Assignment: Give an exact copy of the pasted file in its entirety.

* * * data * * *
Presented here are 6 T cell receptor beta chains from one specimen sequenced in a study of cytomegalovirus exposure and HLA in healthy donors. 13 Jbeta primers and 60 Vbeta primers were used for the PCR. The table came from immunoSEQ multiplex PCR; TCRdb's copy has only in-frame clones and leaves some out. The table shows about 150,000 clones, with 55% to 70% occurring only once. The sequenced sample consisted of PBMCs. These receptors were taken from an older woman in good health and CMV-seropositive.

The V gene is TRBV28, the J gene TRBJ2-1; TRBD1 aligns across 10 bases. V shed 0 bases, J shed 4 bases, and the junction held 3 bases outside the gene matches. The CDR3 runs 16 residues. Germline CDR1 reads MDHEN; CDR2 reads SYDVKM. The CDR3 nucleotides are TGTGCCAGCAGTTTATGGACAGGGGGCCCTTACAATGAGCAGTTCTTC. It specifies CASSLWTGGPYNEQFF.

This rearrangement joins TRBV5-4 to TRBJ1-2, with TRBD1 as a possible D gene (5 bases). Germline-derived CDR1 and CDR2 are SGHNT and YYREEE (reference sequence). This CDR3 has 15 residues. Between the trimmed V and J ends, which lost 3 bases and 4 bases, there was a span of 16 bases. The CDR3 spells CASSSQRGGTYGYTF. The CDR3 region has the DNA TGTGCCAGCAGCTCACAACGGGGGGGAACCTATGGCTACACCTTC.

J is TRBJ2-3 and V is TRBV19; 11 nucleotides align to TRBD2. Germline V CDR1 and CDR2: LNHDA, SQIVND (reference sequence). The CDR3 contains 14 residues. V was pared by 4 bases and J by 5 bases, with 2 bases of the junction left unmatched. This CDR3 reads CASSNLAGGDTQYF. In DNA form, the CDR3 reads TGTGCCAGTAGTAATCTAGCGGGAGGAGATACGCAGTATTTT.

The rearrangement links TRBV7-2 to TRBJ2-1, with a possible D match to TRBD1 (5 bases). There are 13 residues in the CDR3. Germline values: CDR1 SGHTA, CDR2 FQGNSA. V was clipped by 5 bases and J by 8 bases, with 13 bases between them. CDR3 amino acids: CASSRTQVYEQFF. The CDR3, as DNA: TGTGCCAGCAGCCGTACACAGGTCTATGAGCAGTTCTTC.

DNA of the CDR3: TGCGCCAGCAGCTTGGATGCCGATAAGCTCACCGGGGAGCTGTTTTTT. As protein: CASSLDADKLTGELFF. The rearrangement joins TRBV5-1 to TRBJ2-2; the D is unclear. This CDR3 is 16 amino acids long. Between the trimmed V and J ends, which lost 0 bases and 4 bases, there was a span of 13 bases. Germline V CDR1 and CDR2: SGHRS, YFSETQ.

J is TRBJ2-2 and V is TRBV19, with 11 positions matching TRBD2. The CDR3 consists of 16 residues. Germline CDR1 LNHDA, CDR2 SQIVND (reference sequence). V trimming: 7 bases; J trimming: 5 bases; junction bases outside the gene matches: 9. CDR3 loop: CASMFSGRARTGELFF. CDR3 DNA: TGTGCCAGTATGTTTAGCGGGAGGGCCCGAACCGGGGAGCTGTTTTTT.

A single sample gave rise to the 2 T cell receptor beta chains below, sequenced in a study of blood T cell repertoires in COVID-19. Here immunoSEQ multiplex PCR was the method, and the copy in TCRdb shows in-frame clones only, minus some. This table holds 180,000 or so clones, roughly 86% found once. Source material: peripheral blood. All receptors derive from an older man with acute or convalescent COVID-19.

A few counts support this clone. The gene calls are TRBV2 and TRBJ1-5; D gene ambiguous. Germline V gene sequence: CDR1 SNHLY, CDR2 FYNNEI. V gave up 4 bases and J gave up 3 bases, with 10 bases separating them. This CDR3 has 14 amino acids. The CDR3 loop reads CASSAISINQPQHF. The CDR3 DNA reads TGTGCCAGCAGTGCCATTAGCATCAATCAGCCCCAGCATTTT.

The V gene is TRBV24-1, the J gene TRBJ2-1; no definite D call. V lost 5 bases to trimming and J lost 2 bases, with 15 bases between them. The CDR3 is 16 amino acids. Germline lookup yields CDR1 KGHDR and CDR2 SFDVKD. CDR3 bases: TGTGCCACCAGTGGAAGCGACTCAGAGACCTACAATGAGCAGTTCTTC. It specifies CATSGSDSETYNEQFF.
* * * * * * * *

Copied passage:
Presented here are 6 T cell receptor beta chains from one specimen sequenced in a study of cytomegalovirus exposure and HLA in healthy donors. 13 Jbeta primers and 60 Vbeta primers were used for the PCR. The table came from immunoSEQ multiplex PCR; TCRdb's copy has only in-frame clones and leaves some out. The table shows about 150,000 clones, with 55% to 70% occurring only once. The sequenced sample consisted of PBMCs. These receptors were taken from an older woman in good health and CMV-seropositive.

The V gene is TRBV28, the J gene TRBJ2-1; TRBD1 aligns across 10 bases. V shed 0 bases, J shed 4 bases, and the junction held 3 bases outside the gene matches. The CDR3 runs 16 residues. Germline CDR1 reads MDHEN; CDR2 reads SYDVKM. The CDR3 nucleotides are TGTGCCAGCAGTTTATGGACAGGGGGCCCTTACAATGAGCAGTTCTTC. It specifies CASSLWTGGPYNEQFF.

This rearrangement joins TRBV5-4 to TRBJ1-2, with TRBD1 as a possible D gene (5 bases). Germline-derived CDR1 and CDR2 are SGHNT and YYREEE (reference sequence). This CDR3 has 15 residues. Between the trimmed V and J ends, which lost 3 bases and 4 bases, there was a span of 16 bases. The CDR3 spells CASSSQRGGTYGYTF. The CDR3 region has the DNA TGTGCCAGCAGCTCACAACGGGGGGGAACCTATGGCTACACCTTC.

J is TRBJ2-3 and V is TRBV19; 11 nucleotides align to TRBD2. Germline V CDR1 and CDR2: LNHDA, SQIVND (reference sequence). The CDR3 contains 14 residues. V was pared by 4 bases and J by 5 bases, with 2 bases of the junction left unmatched. This CDR3 reads CASSNLAGGDTQYF. In DNA form, the CDR3 reads TGTGCCAGTAGTAATCTAGCGGGAGGAGATACGCAGTATTTT.

The rearrangement links TRBV7-2 to TRBJ2-1, with a possible D match to TRBD1 (5 bases). There are 13 residues in the CDR3. Germline values: CDR1 SGHTA, CDR2 FQGNSA. V was clipped by 5 bases and J by 8 bases, with 13 bases between them. CDR3 amino acids: CASSRTQVYEQFF. The CDR3, as DNA: TGTGCCAGCAGCCGTACACAGGTCTATGAGCAGTTCTTC.

DNA of the CDR3: TGCGCCAGCAGCTTGGATGCCGATAAGCTCACCGGGGAGCTGTTTTTT. As protein: CASSLDADKLTGELFF. The rearrangement joins TRBV5-1 to TRBJ2-2; the D is unclear. This CDR3 is 16 amino acids long. Between the trimmed V and J ends, which lost 0 bases and 4 bases, there was a span of 13 bases. Germline V CDR1 and CDR2: SGHRS, YFSETQ.

J is TRBJ2-2 and V is TRBV19, with 11 positions matching TRBD2. The CDR3 consists of 16 residues. Germline CDR1 LNHDA, CDR2 SQIVND (reference sequence). V trimming: 7 bases; J trimming: 5 bases; junction bases outside the gene matches: 9. CDR3 loop: CASMFSGRARTGELFF. CDR3 DNA: TGTGCCAGTATGTTTAGCGGGAGGGCCCGAACCGGGGAGCTGTTTTTT.

A single sample gave rise to the 2 T cell receptor beta chains below, sequenced in a study of blood T cell repertoires in COVID-19. Here immunoSEQ multiplex PCR was the method, and the copy in TCRdb shows in-frame clones only, minus some. This table holds 180,000 or so clones, roughly 86% found once. Source material: peripheral blood. All receptors derive from an older man with acute or convalescent COVID-19.

A few counts support this clone. The gene calls are TRBV2 and TRBJ1-5; D gene ambiguous. Germline V gene sequence: CDR1 SNHLY, CDR2 FYNNEI. V gave up 4 bases and J gave up 3 bases, with 10 bases separating them. This CDR3 has 14 amino acids. The CDR3 loop reads CASSAISINQPQHF. The CDR3 DNA reads TGTGCCAGCAGTGCCATTAGCATCAATCAGCCCCAGCATTTT.

The V gene is TRBV24-1, the J gene TRBJ2-1; no definite D call. V lost 5 bases to trimming and J lost 2 bases, with 15 bases between them. The CDR3 is 16 amino acids. Germline lookup yields CDR1 KGHDR and CDR2 SFDVKD. CDR3 bases: TGTGCCACCAGTGGAAGCGACTCAGAGACCTACAATGAGCAGTTCTTC. It specifies CATSGSDSETYNEQFF.